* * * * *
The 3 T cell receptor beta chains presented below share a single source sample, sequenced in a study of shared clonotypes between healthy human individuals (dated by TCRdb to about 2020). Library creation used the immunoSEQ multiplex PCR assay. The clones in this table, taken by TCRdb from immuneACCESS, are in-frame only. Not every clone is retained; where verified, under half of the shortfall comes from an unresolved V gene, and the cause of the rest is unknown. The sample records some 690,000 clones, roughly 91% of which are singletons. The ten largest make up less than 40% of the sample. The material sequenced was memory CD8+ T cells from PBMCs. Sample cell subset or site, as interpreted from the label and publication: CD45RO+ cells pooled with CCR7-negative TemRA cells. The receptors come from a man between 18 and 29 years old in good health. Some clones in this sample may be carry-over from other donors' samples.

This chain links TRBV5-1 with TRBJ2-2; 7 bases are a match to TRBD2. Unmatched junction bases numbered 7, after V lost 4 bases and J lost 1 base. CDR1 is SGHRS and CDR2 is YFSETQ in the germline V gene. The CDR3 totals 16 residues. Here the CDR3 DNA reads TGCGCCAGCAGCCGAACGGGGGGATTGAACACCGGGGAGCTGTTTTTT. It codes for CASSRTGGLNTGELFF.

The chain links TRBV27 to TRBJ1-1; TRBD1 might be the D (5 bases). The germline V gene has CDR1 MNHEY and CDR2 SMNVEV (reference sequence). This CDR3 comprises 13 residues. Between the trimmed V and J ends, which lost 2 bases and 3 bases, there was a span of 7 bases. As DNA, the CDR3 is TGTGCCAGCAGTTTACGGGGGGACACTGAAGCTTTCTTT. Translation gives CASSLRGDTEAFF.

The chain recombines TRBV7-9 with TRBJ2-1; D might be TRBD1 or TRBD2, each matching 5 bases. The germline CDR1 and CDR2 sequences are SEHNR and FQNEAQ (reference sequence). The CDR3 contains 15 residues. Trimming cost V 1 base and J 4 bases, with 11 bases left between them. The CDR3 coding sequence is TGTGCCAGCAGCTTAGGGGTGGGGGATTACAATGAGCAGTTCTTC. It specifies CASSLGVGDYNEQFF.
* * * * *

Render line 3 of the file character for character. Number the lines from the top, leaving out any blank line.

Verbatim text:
The chain links TRBV27 to TRBJ1-1; TRBD1 might be the D (5 bases). The germline V gene has CDR1 MNHEY and CDR2 SMNVEV (reference sequence). This CDR3 comprises 13 residues. Between the trimmed V and J ends, which lost 2 bases and 3 bases, there was a span of 7 bases. As DNA, the CDR3 is TGTGCCAGCAGTTTACGGGGGGACACTGAAGCTTTCTTT. Translation gives CASSLRGDTEAFF.